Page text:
The words “audit” and “IRS” can strike terror in the hearts of many Americans, individuals and business owners alike. It’s hard not to have visions of a monstrous institution filled with agents dressed like characters in a Dick Tracy comic, waiting in rooms with interrogation lamps and you with your box of crumpled receipts.
The reality however, is that if you’re being audited, you’re not up against a big headless institution. Ultimately, you’re going to be dealing with one person. (This became very apparent to us when our one person had to cancel because they had broken their wrist—I.R.S. agents really are human!) It becomes your job to make that person’s life as easy as possible and avoiding annoying them at any cost. The best way to do this? Do what is asked of you in the preparation stage (see my previous post Preparing For an I.R.S. Audit). Yes, it’s a lot of work—although, by keeping really good records, it doesn’t have to be that bad—but it’s worth it. At Blue Buddha Boutique, we know from experience! Continue reading to learn more about the actual audit and what we learned from the entire ordeal.
The morning of the audit came. I was ready! “Bring it, IRS!” I said, as I gathered my paper files, USB flash drive, receipt books, and my handy-dandy spreadsheet that now had a new column indicating where each item was for quick retrieval during the audit (i.e., whether the item was on the USB stick or if we had a hard copy, and what the file or folder name was). Despite my enthusiasm, the audit was not to be had that first day, the next, or even the next…but that’s a story for another post.
When it did finally happen, the audit was fairly straightforward, really. My CPA had told me the agent would probably be surprised that I’d pulled together everything on the list and sure enough, she did seem surprised that I had everything (Operation Make-Their-Lives-Easy-And-Don’t-Annoy-Them: complete!) “Wow,” she said, “You’re so organized!” This sentiment was repeated a few times throughout the audit, particularly when she took a tour of our facilities and saw our shelves of inventory.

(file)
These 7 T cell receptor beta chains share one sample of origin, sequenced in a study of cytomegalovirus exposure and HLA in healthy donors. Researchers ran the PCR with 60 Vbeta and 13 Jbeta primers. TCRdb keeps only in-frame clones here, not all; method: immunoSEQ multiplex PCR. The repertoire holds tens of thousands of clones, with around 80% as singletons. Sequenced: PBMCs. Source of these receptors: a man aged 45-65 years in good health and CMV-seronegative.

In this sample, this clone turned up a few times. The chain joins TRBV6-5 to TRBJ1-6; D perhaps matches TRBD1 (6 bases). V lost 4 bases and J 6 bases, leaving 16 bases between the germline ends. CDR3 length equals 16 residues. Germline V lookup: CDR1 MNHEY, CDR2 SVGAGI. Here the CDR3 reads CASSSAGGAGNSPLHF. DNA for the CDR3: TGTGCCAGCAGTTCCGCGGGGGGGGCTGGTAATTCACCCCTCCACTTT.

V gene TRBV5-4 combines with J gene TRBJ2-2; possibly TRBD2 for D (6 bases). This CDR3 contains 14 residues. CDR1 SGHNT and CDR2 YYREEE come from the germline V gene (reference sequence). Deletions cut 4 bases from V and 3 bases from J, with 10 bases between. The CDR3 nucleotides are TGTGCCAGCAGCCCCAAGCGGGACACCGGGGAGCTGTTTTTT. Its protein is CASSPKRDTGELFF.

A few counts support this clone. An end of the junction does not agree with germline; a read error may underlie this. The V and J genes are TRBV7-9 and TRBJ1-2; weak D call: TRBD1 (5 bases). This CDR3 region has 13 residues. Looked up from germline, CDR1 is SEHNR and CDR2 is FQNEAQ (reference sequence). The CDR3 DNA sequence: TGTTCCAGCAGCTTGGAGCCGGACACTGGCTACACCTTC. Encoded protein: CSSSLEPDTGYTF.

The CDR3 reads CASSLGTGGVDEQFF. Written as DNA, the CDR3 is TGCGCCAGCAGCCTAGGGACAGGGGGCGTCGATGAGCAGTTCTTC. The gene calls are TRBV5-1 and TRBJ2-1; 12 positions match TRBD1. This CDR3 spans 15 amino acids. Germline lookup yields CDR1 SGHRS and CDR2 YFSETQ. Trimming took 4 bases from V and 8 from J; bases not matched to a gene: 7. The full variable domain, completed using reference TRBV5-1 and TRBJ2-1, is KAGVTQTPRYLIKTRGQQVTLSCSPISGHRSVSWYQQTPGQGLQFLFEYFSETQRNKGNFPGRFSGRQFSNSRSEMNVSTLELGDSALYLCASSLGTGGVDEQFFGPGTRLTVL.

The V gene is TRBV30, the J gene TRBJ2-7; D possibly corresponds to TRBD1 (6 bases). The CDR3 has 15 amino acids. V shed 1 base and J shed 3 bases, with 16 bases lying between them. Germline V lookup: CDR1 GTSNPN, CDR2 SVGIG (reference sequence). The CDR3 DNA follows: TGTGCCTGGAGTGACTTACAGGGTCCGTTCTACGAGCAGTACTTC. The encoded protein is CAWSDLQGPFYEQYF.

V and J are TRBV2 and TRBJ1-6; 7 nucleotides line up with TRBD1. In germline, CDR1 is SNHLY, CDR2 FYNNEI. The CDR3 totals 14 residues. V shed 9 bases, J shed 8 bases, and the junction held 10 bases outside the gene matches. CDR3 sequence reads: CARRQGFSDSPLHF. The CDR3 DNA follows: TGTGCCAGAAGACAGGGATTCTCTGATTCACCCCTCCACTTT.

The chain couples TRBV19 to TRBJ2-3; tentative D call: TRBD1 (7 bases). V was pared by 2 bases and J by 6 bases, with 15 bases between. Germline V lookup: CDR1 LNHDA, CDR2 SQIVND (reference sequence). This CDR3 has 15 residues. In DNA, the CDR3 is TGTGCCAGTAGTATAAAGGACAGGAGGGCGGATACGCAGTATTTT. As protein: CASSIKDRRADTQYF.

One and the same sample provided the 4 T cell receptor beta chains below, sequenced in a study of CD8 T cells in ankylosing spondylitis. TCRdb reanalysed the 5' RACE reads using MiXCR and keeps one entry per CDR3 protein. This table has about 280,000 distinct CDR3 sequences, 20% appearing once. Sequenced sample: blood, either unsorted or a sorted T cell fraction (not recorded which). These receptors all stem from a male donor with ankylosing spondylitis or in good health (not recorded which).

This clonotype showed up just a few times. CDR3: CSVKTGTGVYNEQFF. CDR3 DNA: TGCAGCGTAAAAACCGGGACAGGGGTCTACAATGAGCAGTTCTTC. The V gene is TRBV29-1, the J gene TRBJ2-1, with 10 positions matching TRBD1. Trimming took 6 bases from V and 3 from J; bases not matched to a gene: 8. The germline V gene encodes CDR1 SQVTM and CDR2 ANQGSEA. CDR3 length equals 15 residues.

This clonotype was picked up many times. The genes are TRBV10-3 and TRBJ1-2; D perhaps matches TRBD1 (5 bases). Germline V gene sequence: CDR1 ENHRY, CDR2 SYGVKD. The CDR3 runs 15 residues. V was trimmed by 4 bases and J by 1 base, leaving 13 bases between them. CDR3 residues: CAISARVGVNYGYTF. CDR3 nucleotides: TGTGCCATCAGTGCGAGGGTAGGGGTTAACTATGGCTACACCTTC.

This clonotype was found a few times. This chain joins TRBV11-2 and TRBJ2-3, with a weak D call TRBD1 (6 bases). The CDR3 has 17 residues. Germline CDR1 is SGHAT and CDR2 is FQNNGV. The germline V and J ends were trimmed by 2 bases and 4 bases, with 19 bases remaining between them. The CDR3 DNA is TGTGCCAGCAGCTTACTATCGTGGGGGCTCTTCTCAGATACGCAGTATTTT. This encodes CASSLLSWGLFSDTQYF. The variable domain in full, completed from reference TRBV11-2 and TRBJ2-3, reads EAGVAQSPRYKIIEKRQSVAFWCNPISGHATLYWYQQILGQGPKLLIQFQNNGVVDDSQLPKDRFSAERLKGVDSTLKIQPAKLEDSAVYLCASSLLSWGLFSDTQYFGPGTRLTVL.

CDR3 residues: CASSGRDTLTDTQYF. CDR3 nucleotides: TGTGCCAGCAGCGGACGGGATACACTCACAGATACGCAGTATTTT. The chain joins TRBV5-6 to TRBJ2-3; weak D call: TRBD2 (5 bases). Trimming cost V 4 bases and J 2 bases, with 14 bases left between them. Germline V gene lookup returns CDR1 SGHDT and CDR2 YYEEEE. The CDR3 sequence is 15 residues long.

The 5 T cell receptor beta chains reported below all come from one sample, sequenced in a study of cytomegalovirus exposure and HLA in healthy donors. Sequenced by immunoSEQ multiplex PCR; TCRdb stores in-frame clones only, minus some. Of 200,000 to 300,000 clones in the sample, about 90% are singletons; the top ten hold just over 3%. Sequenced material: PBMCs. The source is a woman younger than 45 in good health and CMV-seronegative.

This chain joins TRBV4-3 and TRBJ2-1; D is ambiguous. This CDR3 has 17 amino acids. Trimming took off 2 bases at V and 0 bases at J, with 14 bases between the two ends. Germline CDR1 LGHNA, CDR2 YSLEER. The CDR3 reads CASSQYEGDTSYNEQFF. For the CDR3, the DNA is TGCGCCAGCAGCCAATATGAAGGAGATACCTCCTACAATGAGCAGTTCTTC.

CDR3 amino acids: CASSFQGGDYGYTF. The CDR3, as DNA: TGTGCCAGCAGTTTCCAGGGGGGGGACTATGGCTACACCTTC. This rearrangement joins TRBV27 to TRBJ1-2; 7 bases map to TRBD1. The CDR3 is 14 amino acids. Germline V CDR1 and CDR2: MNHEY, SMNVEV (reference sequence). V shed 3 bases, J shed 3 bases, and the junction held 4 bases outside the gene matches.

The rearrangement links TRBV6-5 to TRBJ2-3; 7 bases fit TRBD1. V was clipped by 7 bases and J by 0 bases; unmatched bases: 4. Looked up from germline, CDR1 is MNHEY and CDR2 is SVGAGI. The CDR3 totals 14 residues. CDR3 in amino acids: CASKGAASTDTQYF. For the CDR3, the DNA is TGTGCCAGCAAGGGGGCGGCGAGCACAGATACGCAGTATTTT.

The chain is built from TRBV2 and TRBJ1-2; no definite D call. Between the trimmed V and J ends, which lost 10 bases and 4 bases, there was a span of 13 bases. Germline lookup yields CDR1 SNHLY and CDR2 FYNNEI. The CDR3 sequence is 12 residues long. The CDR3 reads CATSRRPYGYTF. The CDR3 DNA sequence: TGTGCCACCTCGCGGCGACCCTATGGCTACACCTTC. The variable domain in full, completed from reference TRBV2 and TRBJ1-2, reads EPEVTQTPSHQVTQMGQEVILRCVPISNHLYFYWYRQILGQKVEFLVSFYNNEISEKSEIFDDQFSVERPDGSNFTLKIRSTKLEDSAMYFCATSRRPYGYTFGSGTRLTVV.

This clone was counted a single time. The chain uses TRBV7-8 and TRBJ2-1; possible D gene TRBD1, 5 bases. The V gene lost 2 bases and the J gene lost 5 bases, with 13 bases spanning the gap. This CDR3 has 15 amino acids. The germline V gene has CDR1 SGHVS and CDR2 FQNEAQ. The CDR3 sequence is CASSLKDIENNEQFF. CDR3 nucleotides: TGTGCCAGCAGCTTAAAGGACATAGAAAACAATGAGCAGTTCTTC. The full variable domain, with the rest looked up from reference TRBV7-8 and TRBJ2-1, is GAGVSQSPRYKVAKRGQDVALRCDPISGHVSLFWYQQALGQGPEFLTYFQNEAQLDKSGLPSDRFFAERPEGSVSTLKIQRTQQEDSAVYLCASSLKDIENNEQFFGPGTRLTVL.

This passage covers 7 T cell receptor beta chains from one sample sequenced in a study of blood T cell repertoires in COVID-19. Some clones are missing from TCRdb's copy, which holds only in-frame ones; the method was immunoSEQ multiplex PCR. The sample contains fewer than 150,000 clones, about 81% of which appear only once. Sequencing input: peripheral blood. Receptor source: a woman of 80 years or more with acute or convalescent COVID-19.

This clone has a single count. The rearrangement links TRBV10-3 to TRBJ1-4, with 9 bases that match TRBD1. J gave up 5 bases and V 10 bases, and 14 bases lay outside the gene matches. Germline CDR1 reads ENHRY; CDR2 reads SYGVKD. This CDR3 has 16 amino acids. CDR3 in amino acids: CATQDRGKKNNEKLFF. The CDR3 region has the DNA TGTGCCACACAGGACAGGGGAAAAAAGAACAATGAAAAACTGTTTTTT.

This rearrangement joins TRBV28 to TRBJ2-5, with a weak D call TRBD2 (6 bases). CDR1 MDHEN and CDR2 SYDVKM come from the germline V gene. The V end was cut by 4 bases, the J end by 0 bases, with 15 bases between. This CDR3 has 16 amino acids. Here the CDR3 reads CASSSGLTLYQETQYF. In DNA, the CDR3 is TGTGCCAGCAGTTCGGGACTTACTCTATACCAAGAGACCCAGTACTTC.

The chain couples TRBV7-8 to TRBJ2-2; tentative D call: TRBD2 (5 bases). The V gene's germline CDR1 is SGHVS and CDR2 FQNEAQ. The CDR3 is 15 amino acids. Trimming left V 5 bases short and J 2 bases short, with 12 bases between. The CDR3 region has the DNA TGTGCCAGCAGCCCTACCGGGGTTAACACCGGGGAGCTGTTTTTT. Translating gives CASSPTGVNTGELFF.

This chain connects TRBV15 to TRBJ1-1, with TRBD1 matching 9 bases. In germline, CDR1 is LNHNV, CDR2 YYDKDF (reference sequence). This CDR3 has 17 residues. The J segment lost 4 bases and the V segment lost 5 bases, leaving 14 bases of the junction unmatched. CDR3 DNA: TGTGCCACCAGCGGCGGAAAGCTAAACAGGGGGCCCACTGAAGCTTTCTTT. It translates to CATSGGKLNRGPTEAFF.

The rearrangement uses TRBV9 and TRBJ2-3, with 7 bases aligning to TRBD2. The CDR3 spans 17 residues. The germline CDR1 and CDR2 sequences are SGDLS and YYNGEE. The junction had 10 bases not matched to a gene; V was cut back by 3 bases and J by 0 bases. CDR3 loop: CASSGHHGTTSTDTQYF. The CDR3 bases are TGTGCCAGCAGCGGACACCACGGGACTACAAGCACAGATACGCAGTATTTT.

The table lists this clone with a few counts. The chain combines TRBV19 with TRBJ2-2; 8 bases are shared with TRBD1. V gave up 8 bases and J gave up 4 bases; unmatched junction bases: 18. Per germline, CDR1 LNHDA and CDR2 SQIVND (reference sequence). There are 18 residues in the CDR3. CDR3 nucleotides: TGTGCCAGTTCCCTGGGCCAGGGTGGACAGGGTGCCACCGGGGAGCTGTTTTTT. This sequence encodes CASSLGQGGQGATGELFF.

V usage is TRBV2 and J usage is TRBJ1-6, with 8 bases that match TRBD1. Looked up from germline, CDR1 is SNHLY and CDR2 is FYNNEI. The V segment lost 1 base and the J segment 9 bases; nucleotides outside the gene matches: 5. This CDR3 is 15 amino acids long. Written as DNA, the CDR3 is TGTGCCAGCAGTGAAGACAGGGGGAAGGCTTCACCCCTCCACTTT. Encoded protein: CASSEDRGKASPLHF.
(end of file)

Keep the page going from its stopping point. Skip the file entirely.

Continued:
The agent wanted to review the classified items, so I pulled up my ledger and told her exactly how the money in those categories was spent. She took notes on the breakdowns of each category. After thoroughly reviewing the classified items, which took all of about 20 minutes, the agent was satisfied with the responses and said everything was in order. I answered a few other questions ("How do you count your inventory?" "How often do you count your inventory?" "How much of your orders are paid for in advance?," etc). None of the questions were particularly intrusive, and none of them surprised me. We took a tour of the facilities so she could see some of the day-to-day operations. Finally, the agent requested a copy of my QB file on a USB stick as well as hard copies of my business and personal tax returns for the years requested.
And that was it. I had been warned that the audit could take up to four hours, and I’d set aside my entire day just in case, but we were finished in about an hour and a half! Yipee!
(I secretly hoped that the IRS agent would write some note in my file that read something like, “This business is so organized and on top of things, that we should never audit them again because it is just going to be a waste of taxpayer resources.” Well, I can hope, right?)
The agent told me she’d be recommending “no change” to my tax return, but there were still a few levels of people who needed to review the QB file, so it could be several weeks or even a couple of months before we’d know for sure what the final verdict was. She said she would be in touch if they had any questions once they’d reviewed the files. I decided to keep separate all the papers and files I’d pulled just in case they were needed again.
A few days later, I received a confirmation letter with the “no change” recommendation, and then the real waiting game began. Finally, about six weeks later, on December 12, I received the official letter from the Powers That Be:
Our recent examination of your returns for the above years shows no change is ncessary in the information reported. We have accepted the returns as filed. This is the final notice you will receive regarding the examination.
Yay! Seven months after receiving the initial notification letter, we were done.